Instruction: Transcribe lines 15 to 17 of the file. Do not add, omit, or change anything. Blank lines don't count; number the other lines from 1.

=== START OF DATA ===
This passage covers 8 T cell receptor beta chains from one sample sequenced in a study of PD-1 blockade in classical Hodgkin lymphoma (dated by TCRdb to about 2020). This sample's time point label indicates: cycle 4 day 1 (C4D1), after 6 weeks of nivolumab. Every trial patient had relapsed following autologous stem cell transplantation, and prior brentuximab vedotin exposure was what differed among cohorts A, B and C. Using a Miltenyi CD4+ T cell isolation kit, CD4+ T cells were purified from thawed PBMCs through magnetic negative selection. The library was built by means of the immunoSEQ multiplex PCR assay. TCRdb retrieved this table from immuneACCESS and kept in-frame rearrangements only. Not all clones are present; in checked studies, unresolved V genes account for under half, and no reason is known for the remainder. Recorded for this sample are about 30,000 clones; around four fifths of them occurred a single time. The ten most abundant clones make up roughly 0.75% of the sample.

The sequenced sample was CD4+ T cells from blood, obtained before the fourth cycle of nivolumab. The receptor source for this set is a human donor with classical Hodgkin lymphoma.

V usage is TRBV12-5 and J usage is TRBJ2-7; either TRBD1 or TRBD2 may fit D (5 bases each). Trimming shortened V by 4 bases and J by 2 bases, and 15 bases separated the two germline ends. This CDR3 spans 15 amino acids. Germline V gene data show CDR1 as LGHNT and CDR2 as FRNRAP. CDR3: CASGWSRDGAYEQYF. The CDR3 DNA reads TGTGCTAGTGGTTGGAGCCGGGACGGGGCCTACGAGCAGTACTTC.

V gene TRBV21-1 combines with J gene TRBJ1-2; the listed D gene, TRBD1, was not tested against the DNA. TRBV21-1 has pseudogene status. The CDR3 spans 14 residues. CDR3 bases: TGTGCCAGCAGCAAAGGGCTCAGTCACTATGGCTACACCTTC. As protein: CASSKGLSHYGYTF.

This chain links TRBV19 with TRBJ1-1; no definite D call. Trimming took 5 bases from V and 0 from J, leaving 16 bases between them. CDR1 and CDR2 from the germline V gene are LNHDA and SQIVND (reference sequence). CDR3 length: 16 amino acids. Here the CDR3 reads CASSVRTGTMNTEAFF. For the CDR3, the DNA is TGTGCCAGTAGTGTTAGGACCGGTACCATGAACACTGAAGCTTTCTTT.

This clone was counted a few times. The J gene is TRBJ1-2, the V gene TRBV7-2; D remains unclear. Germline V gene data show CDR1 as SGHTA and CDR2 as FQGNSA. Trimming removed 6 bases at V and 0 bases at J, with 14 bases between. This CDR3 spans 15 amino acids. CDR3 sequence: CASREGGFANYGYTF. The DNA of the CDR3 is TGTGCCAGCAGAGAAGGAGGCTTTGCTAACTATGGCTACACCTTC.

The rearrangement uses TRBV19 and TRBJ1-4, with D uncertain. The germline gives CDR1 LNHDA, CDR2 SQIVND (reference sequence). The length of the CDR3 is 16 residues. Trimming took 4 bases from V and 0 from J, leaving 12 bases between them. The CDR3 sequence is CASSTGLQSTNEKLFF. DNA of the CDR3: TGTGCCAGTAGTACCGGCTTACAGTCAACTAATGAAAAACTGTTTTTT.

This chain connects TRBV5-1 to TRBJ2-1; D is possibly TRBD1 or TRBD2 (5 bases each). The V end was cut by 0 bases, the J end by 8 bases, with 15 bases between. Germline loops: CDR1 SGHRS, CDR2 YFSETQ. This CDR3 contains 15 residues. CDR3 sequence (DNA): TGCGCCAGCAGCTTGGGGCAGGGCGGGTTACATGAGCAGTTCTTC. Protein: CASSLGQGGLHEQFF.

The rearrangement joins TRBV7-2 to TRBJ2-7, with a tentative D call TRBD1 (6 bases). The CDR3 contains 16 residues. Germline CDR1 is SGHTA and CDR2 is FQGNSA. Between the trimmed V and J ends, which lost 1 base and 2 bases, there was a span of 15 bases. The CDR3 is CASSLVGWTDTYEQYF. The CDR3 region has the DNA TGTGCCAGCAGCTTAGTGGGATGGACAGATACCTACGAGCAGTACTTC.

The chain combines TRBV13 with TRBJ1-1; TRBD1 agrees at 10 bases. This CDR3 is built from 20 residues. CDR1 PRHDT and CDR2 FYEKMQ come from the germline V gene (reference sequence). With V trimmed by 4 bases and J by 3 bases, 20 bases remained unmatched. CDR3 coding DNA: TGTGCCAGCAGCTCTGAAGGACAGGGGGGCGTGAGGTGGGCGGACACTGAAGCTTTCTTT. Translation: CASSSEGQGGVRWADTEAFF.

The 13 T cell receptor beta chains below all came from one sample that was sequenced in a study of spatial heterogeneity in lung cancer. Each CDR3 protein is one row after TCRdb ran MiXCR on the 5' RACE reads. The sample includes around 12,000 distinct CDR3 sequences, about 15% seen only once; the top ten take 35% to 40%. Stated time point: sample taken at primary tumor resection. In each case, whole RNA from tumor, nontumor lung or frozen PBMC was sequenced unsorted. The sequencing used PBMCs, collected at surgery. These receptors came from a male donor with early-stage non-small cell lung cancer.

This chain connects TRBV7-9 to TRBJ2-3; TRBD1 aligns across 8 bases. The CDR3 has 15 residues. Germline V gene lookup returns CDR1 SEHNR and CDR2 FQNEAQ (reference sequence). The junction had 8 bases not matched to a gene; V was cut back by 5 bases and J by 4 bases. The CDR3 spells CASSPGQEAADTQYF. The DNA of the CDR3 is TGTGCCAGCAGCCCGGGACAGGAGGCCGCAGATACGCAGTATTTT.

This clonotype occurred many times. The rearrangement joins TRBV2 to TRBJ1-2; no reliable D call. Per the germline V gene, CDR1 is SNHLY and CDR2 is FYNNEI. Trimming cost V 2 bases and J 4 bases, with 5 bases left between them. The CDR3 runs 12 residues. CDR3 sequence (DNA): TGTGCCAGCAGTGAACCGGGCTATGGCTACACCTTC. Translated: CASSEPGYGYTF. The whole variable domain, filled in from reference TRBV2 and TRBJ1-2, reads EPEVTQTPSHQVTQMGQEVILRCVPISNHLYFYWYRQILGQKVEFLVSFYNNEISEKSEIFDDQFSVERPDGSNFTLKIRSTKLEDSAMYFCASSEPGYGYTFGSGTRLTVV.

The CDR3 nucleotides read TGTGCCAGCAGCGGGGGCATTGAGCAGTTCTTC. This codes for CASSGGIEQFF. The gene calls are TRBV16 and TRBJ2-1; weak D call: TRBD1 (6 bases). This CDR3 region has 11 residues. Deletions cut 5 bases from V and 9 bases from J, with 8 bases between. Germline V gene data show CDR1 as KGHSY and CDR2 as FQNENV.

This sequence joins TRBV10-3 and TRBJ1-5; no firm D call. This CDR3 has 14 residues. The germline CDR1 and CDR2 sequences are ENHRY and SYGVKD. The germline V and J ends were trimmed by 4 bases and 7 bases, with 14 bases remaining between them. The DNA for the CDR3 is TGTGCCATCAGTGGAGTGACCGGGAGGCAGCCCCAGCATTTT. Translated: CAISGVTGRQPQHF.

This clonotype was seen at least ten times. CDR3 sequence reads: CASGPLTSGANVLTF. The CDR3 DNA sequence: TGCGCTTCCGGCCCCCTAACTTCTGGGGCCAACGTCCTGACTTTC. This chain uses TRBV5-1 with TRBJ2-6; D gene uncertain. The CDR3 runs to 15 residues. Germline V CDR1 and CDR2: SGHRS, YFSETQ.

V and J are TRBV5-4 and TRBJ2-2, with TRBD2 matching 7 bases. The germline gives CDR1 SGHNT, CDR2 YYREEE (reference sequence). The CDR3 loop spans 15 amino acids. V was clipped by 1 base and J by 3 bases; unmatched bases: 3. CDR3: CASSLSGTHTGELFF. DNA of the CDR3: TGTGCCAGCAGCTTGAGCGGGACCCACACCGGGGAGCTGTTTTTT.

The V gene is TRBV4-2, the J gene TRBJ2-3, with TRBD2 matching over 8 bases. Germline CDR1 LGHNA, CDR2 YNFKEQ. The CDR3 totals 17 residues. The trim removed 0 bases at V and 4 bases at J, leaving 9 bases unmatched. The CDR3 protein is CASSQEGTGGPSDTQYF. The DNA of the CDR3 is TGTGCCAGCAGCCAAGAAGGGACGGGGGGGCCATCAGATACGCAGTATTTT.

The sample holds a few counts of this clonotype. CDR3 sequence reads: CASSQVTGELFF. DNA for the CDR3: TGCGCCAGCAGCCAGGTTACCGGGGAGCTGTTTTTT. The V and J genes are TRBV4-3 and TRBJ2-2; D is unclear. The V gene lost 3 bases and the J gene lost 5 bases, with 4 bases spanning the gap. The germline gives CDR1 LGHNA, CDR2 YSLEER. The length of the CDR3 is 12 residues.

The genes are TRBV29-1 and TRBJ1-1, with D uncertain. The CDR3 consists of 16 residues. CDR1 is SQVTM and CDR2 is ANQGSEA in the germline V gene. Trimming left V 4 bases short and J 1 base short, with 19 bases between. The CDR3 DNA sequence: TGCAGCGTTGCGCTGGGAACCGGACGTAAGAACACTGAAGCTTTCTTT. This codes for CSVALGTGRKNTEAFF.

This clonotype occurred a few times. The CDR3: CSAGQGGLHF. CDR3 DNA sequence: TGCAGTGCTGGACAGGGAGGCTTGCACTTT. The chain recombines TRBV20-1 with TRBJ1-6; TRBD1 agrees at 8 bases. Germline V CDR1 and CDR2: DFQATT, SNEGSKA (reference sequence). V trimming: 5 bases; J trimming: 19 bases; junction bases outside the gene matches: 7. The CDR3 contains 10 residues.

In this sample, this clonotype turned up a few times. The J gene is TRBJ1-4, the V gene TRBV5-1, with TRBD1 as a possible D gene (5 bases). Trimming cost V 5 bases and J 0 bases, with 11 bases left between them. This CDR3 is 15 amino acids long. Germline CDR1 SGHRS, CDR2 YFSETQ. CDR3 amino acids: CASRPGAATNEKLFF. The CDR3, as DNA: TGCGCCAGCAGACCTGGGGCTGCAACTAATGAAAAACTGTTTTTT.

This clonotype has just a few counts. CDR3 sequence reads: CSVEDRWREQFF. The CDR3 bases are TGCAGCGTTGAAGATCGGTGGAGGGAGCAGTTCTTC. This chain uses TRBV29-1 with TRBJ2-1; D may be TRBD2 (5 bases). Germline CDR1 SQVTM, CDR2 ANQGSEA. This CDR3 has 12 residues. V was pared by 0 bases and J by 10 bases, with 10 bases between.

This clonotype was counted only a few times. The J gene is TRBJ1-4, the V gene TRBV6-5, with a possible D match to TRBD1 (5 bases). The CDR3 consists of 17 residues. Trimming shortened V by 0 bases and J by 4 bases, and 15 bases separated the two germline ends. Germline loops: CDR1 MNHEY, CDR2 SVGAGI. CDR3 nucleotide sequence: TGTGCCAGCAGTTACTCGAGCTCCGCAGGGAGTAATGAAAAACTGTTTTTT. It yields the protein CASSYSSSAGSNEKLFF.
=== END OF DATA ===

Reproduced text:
This sequence joins TRBV10-3 and TRBJ1-5; no firm D call. This CDR3 has 14 residues. The germline CDR1 and CDR2 sequences are ENHRY and SYGVKD. The germline V and J ends were trimmed by 4 bases and 7 bases, with 14 bases remaining between them. The DNA for the CDR3 is TGTGCCATCAGTGGAGTGACCGGGAGGCAGCCCCAGCATTTT. Translated: CAISGVTGRQPQHF.

This clonotype was seen at least ten times. CDR3 sequence reads: CASGPLTSGANVLTF. The CDR3 DNA sequence: TGCGCTTCCGGCCCCCTAACTTCTGGGGCCAACGTCCTGACTTTC. This chain uses TRBV5-1 with TRBJ2-6; D gene uncertain. The CDR3 runs to 15 residues. Germline V CDR1 and CDR2: SGHRS, YFSETQ.

V and J are TRBV5-4 and TRBJ2-2, with TRBD2 matching 7 bases. The germline gives CDR1 SGHNT, CDR2 YYREEE (reference sequence). The CDR3 loop spans 15 amino acids. V was clipped by 1 base and J by 3 bases; unmatched bases: 3. CDR3: CASSLSGTHTGELFF. DNA of the CDR3: TGTGCCAGCAGCTTGAGCGGGACCCACACCGGGGAGCTGTTTTTT.